I recently watched Eric Bidelmans presentation on Web Components at Google IO 13. Web Components is an effort to bring true modularisation to web development. For the first time you’ll have encapsulation at the browser level. No more mess with duplicate IDs or mixed CSS style rules. The building blocks of Web Components are
If you think this is a long way of and available in a few years, then you’re completely wrong! You can use Web Components
today. And they are already used by the browser vendors under the hood.
This article from
Dimitri Glazkov opened my eyes. Many of the new HTML5 elements like
<input type="date"/> or
<video/> are implemented using Web Compontents. You can see the
markup behind those elements if you enable Shadow DOM in Chrome Canary. The screenshot below shows the internal markup
<input type="date"/> element:
If you want to start creating your own Web Components, I strongly recommend to take a look at Polymer. It’s a framework for developing Web Components today. It fills out missing browser implementation with so called polyfills.
Let’s jump into Web Component development and build a
v-card element which renders a business card. The following
code shows the host page containing the custom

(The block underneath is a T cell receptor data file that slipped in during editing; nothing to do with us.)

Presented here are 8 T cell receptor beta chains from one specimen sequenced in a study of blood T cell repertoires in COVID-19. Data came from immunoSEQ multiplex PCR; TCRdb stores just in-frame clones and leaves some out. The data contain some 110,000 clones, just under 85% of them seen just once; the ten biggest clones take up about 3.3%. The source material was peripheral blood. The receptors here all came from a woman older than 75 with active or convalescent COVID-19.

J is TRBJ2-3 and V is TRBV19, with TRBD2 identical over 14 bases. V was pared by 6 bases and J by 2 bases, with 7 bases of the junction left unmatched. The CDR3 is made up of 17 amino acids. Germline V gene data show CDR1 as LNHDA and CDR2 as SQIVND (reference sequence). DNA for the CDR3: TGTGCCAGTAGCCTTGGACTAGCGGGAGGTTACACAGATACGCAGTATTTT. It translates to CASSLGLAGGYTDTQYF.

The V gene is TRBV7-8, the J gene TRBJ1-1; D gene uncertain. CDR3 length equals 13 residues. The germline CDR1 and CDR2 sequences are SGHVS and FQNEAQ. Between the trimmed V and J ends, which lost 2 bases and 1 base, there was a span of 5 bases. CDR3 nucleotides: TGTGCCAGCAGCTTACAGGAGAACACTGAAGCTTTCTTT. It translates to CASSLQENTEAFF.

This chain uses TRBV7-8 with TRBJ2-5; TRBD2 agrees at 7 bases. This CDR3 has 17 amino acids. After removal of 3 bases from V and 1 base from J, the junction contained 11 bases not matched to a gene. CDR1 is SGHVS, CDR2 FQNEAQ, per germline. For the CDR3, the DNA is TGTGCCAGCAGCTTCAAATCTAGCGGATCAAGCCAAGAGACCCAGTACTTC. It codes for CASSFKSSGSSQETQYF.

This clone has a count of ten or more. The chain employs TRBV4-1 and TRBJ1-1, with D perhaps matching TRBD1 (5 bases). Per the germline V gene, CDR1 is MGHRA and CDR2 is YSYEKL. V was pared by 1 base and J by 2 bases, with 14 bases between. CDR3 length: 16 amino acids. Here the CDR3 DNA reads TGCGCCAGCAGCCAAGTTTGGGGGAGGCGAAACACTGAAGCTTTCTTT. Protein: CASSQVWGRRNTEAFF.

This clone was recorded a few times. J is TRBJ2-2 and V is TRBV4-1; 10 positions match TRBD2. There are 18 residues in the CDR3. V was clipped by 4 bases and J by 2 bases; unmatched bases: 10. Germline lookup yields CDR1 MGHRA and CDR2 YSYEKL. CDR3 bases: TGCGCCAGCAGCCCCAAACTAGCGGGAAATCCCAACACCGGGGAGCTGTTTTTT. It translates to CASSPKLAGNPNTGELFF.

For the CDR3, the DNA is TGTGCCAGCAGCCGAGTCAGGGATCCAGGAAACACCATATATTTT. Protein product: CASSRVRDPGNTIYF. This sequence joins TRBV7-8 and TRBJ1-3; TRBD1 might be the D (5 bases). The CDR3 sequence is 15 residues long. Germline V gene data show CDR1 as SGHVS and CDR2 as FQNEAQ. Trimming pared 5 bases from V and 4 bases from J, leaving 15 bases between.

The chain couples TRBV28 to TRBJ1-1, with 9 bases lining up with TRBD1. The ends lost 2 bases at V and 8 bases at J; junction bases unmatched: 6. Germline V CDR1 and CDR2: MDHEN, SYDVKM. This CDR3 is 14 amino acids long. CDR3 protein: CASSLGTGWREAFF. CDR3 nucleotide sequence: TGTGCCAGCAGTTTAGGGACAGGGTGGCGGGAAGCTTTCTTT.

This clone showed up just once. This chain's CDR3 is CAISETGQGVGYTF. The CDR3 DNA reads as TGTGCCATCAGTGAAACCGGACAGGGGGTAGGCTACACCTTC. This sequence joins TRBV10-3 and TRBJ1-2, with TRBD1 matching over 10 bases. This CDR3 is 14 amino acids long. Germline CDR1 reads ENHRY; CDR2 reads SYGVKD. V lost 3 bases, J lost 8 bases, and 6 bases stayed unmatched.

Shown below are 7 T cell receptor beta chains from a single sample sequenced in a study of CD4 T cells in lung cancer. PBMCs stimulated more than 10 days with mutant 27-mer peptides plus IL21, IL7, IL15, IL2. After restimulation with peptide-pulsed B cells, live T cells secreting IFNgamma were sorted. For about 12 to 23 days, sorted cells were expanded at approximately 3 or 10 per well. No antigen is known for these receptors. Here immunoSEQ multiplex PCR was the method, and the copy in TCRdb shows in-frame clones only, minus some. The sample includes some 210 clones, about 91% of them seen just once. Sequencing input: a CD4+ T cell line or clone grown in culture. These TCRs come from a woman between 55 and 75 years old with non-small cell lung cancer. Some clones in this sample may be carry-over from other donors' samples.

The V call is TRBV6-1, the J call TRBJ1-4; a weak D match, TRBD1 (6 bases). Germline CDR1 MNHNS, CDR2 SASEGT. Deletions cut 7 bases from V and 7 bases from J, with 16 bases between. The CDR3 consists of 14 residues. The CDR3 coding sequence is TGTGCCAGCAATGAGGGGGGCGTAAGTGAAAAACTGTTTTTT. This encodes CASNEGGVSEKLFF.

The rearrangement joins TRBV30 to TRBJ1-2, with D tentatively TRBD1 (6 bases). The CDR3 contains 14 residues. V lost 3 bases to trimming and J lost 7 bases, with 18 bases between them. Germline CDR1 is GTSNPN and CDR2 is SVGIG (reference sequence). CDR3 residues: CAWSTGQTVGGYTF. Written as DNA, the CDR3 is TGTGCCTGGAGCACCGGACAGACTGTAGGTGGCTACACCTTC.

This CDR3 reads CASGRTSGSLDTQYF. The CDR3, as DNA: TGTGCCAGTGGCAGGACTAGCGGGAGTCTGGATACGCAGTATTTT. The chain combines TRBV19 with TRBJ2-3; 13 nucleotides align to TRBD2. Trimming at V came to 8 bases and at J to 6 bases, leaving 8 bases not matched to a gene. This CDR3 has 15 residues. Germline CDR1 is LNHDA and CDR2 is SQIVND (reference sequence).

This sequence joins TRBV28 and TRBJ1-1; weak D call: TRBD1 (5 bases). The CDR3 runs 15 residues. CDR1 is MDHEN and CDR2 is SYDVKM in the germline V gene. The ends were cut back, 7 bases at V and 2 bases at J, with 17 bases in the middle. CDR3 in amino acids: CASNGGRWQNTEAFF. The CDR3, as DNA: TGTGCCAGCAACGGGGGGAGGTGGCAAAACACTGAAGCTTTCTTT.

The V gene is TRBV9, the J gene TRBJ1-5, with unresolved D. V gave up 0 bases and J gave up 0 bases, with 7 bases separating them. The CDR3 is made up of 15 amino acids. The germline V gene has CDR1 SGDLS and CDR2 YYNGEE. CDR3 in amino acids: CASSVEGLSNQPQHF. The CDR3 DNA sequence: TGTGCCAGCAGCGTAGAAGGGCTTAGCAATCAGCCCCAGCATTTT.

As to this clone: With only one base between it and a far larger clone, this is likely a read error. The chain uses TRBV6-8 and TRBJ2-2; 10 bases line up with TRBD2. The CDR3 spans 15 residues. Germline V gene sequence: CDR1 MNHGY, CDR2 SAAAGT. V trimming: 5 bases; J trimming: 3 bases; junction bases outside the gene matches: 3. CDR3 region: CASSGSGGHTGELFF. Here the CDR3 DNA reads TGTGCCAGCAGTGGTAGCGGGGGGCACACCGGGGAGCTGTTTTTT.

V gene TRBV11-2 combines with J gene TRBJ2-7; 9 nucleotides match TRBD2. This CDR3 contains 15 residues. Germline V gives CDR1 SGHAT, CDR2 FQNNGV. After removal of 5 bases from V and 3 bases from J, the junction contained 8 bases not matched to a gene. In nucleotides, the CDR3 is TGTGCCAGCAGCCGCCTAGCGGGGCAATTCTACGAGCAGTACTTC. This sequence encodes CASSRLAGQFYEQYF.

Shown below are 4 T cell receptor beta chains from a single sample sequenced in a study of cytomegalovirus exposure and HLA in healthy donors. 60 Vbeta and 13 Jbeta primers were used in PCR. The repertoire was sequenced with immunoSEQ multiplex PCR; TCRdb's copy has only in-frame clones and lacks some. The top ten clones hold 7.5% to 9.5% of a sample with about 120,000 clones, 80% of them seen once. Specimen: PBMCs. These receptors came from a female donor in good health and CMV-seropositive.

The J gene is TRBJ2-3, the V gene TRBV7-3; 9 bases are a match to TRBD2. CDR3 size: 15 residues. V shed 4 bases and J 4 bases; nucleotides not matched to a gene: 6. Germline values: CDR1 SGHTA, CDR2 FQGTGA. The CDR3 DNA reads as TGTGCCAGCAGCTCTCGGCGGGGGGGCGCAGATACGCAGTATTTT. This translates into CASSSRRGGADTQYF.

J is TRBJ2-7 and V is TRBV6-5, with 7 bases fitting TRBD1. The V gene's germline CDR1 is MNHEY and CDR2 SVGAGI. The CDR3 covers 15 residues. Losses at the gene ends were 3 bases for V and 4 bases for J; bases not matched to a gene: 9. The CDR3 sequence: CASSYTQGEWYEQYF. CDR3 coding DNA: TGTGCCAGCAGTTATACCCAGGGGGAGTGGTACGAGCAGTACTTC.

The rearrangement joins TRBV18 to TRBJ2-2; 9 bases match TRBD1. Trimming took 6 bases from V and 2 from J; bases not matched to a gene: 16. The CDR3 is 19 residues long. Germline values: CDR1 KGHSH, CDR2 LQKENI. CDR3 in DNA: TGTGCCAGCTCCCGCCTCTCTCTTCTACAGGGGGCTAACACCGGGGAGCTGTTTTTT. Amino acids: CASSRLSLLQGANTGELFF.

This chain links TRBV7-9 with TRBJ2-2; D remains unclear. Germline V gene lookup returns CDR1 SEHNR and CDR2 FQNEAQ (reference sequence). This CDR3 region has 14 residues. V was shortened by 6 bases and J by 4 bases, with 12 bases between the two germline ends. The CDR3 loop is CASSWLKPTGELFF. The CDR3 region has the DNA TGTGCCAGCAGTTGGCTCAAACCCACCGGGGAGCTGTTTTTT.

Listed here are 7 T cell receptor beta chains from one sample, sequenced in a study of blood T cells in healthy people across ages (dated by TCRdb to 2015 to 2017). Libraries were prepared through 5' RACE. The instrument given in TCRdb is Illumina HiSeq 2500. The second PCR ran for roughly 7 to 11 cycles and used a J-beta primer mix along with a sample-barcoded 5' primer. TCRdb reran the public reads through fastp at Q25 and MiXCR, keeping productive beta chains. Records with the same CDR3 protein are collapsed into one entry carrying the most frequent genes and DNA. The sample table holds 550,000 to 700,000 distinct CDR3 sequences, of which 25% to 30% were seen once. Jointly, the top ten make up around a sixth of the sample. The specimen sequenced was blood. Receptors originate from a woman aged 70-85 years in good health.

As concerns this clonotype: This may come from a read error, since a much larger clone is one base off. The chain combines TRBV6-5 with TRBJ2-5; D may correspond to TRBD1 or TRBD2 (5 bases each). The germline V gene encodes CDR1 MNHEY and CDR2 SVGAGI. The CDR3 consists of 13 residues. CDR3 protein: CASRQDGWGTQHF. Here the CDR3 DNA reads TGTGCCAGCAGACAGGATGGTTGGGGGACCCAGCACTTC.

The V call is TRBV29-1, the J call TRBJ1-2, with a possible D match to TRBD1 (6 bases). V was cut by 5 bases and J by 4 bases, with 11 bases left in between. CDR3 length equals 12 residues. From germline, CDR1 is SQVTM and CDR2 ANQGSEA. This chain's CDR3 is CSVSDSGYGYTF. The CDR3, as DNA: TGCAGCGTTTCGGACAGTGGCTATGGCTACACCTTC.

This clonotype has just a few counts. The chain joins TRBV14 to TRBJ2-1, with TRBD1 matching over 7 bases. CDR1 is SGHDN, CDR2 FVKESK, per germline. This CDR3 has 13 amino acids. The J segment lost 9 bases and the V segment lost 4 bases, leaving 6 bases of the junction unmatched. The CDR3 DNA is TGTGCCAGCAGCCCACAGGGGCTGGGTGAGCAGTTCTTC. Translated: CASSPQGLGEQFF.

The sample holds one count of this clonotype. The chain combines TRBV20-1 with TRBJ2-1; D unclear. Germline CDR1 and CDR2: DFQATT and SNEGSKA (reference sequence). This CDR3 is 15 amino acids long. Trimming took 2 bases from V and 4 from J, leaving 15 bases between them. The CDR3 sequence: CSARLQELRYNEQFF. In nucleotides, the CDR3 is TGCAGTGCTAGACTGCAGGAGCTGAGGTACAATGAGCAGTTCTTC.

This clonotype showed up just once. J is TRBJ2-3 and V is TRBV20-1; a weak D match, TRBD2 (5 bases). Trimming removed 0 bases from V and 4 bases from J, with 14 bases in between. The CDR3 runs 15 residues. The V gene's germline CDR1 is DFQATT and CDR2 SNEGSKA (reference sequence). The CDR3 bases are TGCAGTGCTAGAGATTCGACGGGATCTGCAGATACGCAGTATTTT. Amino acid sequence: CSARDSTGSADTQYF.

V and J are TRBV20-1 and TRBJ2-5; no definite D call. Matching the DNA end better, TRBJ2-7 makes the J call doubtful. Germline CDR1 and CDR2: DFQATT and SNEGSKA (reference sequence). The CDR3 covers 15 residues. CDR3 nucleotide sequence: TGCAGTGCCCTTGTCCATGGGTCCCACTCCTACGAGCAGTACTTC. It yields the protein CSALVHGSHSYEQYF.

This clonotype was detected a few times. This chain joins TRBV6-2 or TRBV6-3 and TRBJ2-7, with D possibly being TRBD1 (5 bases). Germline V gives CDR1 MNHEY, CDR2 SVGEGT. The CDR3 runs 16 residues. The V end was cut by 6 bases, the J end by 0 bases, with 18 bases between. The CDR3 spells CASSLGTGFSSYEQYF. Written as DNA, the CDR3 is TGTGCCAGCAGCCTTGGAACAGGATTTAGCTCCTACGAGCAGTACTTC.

v-card element. It expects a fullname, a title, several
links and a logo. The parameters are wrapped in regular HTML elements. The class names are taken from the
hCard microformat and are used later to select the relevant information.
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v-card implementation uses its own CSS styles and markup. Thanks to Shadow DOM they don’t conflict with the
host page. The data for the business card is pulled from the host page using the
<content> element and CSS selectors.
Finally the call to
Polymer.register(this) takes care of all the polyfill magic to make this work accross all
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Below you can see the
v-card Web Component in action. Please note that I’m unsing CSS3 flexbox to render the
business card. Support for flexbox is somewhat limited. Chrome should make
no problems, for Firefox you might have to enable
layout.css.flexbox.enabled in about:config. All other browsers
will most likely have problems rendering the business card. If that’s the case here’s a
I hope this simple example shows the potential behind Web Components. I’m convinced Web Components are the future of client side web development. If you want to dive deeper into the subject here is a list of useful resources: